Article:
The railroad’s role in western expansion and development dramatically increased the value of coal in the late 1800s. Madrid, known initially as “Coal Gulch,” sits on 30 square miles of hard and soft coal. The anthracite was particularly valuable. Anthracite is a hard, compact variety of coal that has a metallic luster. It has the highest carbon content, the fewest impurities, and the highest calorific content of any type of coal.
Cerrillos Coal Company began mining around 1835. They built the entire town. The yield from the narrow valley was substantial enough to justify the construction of a 6.5 mile standard gauge railroad spur connecting the community to the main line of the Santa Fe Railroad by 1892. They constructed a seven story anthracite breaker by 1893. All of the coal production in the region consolidated in Madrid (aka Coal Gulch) by 1899. The town produced 250,000 tons of coal a year at its peak, with a population larger than Albuquerque.
Madrid’s prominence grew in the 1920s when Oscar Huber took over the mining operations for Cerrillos Coal Company. He turned Madrid into the model mining town. The company owned everything and they provided everything. They administered law and order. The company paid to dismantle wood framed cabins in Kansas, bringing them to town by train to house the miners and their families. They operated the hotel, the car dealership, the stores, the schools, the hospital, the water, the power, and the tavern.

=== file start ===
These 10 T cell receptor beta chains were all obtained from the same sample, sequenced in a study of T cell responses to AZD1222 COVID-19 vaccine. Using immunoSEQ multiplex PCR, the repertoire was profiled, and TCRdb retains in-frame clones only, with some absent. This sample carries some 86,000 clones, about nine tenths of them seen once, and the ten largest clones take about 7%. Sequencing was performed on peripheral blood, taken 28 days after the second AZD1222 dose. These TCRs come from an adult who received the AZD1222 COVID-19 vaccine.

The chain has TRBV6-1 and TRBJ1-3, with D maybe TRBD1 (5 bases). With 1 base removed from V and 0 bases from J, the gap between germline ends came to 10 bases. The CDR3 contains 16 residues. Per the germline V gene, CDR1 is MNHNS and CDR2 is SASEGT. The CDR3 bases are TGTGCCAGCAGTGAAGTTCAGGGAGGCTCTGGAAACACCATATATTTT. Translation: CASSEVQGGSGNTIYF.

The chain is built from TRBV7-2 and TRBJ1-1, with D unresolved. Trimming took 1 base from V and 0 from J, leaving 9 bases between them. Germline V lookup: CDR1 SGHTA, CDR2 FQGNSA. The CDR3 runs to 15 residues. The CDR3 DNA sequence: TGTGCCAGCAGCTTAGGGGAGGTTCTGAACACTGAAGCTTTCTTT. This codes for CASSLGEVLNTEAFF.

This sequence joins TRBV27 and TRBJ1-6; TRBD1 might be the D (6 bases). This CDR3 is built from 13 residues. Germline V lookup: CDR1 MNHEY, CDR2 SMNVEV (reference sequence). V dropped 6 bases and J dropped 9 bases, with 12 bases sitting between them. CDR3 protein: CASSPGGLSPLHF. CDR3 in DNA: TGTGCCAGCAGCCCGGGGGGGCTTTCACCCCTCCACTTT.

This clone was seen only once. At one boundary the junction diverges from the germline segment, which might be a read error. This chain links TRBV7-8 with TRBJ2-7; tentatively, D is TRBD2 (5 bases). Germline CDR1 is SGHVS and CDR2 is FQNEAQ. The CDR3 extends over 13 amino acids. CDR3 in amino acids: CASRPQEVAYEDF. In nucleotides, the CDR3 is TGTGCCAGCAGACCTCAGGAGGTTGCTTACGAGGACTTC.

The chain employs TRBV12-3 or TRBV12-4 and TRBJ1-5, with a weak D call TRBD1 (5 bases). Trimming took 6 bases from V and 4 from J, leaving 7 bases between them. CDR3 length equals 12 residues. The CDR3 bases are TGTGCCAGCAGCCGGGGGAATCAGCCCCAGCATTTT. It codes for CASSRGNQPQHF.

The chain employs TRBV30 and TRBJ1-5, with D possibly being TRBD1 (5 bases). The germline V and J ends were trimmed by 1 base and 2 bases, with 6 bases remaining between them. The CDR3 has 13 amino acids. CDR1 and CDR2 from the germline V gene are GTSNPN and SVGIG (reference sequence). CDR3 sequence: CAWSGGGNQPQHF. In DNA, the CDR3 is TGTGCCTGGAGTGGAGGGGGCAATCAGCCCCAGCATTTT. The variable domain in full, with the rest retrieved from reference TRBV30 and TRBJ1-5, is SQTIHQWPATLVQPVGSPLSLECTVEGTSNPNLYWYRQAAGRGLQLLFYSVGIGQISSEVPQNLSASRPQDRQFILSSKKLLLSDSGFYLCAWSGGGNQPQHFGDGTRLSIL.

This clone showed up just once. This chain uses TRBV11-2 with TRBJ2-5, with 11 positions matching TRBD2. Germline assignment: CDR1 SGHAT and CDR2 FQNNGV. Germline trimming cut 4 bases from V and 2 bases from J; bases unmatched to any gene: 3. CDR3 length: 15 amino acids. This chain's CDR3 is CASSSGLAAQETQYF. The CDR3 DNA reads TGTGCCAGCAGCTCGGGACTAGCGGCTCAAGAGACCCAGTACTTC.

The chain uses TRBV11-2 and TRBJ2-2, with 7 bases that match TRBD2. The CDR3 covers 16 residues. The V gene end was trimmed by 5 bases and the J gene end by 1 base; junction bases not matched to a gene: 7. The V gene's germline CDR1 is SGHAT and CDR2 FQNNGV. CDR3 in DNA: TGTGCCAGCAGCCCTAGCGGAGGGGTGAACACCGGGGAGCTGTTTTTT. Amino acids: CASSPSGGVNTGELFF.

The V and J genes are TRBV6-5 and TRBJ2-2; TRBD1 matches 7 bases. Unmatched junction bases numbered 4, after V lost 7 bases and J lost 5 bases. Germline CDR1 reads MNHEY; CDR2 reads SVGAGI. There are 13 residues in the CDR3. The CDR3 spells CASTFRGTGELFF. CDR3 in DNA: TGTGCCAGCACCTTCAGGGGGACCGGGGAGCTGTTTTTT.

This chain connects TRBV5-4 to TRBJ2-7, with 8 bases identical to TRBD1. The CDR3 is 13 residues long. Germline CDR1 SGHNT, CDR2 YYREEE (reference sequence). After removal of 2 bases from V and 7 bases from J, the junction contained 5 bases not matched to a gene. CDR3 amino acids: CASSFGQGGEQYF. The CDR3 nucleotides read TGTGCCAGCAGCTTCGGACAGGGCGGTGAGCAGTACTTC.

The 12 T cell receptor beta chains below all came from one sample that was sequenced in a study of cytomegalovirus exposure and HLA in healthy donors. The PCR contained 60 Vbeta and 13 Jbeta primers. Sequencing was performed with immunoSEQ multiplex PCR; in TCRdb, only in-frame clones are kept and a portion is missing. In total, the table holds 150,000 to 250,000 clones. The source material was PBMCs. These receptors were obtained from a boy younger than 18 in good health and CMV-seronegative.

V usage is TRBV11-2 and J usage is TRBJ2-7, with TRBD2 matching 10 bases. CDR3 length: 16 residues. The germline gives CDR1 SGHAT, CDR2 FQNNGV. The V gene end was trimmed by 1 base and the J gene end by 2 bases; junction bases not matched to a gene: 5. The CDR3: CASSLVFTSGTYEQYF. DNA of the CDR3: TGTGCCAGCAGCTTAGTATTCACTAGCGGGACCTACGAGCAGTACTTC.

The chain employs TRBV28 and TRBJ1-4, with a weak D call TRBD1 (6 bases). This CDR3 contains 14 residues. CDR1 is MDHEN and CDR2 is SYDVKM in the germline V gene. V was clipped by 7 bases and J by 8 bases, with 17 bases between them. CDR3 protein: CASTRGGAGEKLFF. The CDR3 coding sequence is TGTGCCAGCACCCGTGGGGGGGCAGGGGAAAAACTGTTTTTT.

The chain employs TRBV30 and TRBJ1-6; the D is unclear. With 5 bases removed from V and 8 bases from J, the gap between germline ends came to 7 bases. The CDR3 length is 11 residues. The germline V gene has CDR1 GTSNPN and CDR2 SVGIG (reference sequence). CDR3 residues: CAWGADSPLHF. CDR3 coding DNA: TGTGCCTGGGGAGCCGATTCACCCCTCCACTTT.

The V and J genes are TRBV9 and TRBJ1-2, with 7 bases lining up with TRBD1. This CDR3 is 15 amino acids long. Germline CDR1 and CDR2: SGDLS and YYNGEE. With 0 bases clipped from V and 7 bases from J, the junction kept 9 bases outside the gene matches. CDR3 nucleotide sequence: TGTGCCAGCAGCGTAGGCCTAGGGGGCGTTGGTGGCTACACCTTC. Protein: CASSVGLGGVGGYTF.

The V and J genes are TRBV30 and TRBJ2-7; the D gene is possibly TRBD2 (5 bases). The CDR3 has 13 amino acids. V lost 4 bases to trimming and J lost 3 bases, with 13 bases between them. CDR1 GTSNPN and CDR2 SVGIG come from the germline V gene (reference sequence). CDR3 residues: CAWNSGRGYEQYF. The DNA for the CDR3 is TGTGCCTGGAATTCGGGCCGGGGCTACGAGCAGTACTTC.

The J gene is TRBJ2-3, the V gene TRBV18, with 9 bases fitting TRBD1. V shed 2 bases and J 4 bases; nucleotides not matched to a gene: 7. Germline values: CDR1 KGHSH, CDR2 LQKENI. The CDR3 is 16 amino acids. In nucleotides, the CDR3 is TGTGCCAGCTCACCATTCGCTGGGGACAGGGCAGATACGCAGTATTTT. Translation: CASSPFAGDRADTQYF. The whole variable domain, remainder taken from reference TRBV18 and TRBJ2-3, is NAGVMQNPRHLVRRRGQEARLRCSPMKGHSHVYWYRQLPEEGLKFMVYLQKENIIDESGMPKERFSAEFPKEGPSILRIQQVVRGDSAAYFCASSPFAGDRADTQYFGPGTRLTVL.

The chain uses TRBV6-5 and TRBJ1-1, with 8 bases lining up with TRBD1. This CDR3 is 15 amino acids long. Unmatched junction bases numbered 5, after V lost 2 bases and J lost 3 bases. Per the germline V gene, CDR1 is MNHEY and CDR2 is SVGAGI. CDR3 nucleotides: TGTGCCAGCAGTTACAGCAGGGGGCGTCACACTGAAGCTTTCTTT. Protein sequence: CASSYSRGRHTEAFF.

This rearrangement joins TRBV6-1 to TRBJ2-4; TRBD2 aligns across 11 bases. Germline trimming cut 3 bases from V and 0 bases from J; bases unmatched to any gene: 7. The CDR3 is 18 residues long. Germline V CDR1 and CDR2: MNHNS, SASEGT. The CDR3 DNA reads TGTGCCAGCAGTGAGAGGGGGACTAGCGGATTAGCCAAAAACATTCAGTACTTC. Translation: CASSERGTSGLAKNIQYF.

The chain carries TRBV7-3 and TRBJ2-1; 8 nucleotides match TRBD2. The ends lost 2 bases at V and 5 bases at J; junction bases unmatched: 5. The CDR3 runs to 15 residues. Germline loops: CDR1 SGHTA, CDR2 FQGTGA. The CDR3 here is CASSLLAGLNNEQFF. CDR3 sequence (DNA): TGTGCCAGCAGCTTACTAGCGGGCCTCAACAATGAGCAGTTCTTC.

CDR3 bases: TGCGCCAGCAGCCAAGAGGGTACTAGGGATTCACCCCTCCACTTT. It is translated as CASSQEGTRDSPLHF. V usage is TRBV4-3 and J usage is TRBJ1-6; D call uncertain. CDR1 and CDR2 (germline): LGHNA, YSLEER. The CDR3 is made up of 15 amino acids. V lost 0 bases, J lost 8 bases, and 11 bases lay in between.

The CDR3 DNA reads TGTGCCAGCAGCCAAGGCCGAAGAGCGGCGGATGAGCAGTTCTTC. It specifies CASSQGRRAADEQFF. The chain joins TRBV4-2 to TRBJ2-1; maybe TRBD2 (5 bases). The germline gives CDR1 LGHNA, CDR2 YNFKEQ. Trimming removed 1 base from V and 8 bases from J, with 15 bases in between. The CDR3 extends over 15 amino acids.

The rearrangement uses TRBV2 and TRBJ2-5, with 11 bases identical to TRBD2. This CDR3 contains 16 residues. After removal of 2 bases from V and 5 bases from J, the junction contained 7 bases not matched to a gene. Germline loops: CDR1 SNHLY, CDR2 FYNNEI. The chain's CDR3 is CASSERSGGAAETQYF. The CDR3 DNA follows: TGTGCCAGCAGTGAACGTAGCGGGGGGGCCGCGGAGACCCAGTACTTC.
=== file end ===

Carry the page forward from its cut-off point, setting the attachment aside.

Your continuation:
Mr. Huber formed the Employee’s Club and required miners to donate from .50 to $1.00 per month for community causes. He used funds from the pool to build the first illuminated baseball park west of the Mississippi. They turned on the lights in 1922, putting Madrid in the history books. The stadium was home to the Madrid Miners, a farm team for the Brooklyn Dodgers. The Dodgers played a game in the park to a packed house in 1934.
Mr. Huber required miners to participate in town events, such as the Fourth of July celebration and the Christmas Light Display. Madrid was known for their annual Christmas light display by the early 1920’s. People would come from throughout the state to see the lights of Madrid. The town lit up the winter sky with 150,000 lights, powered by 500,000 kilowatt hours of electricity. It was the first electric Christmas display in New Mexico.
In 1947, Huber purchased the town of Madrid and the surrounding coal lands. Unfortunately, the demand for coal began to fall as natural gas became a more popular alternative for home heating. The town of Madrid collapsed with the coal market. The Albuquerque and Cerrillos Coal Company ceased to operate and almost all of Madrid’s residents moved away in 1954. An ad in the Wall Street Journal listed the town for sale for $250,000 the same year. There were no takers and Madrid became a ghost town for about twenty years.